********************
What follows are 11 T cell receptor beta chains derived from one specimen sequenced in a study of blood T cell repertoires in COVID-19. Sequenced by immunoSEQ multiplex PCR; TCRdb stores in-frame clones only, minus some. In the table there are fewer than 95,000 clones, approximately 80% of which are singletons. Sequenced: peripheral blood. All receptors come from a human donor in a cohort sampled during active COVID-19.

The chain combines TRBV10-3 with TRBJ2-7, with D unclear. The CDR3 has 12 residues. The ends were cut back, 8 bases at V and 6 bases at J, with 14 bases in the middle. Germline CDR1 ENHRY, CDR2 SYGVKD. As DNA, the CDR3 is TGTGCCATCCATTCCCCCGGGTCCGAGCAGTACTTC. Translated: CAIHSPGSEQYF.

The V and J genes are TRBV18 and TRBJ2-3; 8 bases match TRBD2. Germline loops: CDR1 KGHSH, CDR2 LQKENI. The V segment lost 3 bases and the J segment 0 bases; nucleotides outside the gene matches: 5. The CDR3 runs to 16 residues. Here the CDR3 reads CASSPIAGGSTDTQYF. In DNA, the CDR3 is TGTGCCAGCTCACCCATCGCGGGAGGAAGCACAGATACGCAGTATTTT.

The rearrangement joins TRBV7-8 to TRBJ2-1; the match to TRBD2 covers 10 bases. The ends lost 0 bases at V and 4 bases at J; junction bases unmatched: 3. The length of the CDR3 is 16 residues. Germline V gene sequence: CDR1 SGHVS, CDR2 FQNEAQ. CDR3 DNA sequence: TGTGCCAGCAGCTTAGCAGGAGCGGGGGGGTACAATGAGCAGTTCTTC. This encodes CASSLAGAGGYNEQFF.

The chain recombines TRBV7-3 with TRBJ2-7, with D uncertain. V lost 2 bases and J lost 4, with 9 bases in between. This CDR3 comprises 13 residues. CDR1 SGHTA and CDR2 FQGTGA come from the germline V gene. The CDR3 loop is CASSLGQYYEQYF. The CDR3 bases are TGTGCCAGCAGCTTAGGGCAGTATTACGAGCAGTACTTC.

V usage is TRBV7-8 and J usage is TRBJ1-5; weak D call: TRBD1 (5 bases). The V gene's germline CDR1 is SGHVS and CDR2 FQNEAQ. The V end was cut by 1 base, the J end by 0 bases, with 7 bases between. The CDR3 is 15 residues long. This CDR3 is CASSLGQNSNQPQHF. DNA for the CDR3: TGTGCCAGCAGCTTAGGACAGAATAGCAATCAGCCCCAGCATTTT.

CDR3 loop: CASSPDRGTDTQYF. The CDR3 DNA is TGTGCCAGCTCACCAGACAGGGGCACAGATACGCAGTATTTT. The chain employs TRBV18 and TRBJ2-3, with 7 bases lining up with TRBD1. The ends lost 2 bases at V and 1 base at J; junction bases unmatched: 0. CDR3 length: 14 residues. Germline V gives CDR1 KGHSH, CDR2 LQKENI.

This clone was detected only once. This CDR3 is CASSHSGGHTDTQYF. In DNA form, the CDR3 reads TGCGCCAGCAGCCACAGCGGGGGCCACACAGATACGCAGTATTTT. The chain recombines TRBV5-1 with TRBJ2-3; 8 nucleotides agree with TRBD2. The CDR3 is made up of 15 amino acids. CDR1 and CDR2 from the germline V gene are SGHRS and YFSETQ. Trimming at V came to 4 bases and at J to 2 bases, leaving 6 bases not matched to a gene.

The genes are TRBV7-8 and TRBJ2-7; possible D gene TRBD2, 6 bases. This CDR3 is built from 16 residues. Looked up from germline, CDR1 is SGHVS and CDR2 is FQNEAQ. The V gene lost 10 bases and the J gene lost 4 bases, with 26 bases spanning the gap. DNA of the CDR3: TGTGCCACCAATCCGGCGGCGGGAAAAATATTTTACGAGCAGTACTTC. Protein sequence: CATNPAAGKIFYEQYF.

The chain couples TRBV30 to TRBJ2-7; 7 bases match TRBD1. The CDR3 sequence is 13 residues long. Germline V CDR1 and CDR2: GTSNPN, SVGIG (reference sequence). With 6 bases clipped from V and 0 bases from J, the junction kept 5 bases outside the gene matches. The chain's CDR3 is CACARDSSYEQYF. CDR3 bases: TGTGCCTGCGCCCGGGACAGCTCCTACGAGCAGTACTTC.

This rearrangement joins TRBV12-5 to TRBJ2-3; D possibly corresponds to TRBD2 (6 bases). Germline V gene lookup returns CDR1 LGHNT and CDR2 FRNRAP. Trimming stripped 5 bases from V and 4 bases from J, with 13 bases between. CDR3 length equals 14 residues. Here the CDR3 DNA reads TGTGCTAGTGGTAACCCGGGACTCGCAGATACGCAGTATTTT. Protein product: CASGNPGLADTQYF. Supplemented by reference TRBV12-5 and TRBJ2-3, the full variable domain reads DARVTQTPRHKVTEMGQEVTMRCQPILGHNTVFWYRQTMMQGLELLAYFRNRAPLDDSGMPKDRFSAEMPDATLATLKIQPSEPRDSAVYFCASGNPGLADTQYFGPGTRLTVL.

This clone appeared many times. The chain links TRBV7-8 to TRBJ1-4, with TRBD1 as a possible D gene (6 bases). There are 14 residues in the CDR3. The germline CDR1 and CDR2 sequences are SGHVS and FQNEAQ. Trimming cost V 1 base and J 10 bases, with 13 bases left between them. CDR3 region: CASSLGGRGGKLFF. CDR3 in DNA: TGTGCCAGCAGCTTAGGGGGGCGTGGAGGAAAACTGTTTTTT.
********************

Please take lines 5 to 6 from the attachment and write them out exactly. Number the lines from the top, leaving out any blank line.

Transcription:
The chain recombines TRBV7-3 with TRBJ2-7, with D uncertain. V lost 2 bases and J lost 4, with 9 bases in between. This CDR3 comprises 13 residues. CDR1 SGHTA and CDR2 FQGTGA come from the germline V gene. The CDR3 loop is CASSLGQYYEQYF. The CDR3 bases are TGTGCCAGCAGCTTAGGGCAGTATTACGAGCAGTACTTC.

V usage is TRBV7-8 and J usage is TRBJ1-5; weak D call: TRBD1 (5 bases). The V gene's germline CDR1 is SGHVS and CDR2 FQNEAQ. The V end was cut by 1 base, the J end by 0 bases, with 7 bases between. The CDR3 is 15 residues long. This CDR3 is CASSLGQNSNQPQHF. DNA for the CDR3: TGTGCCAGCAGCTTAGGACAGAATAGCAATCAGCCCCAGCATTTT.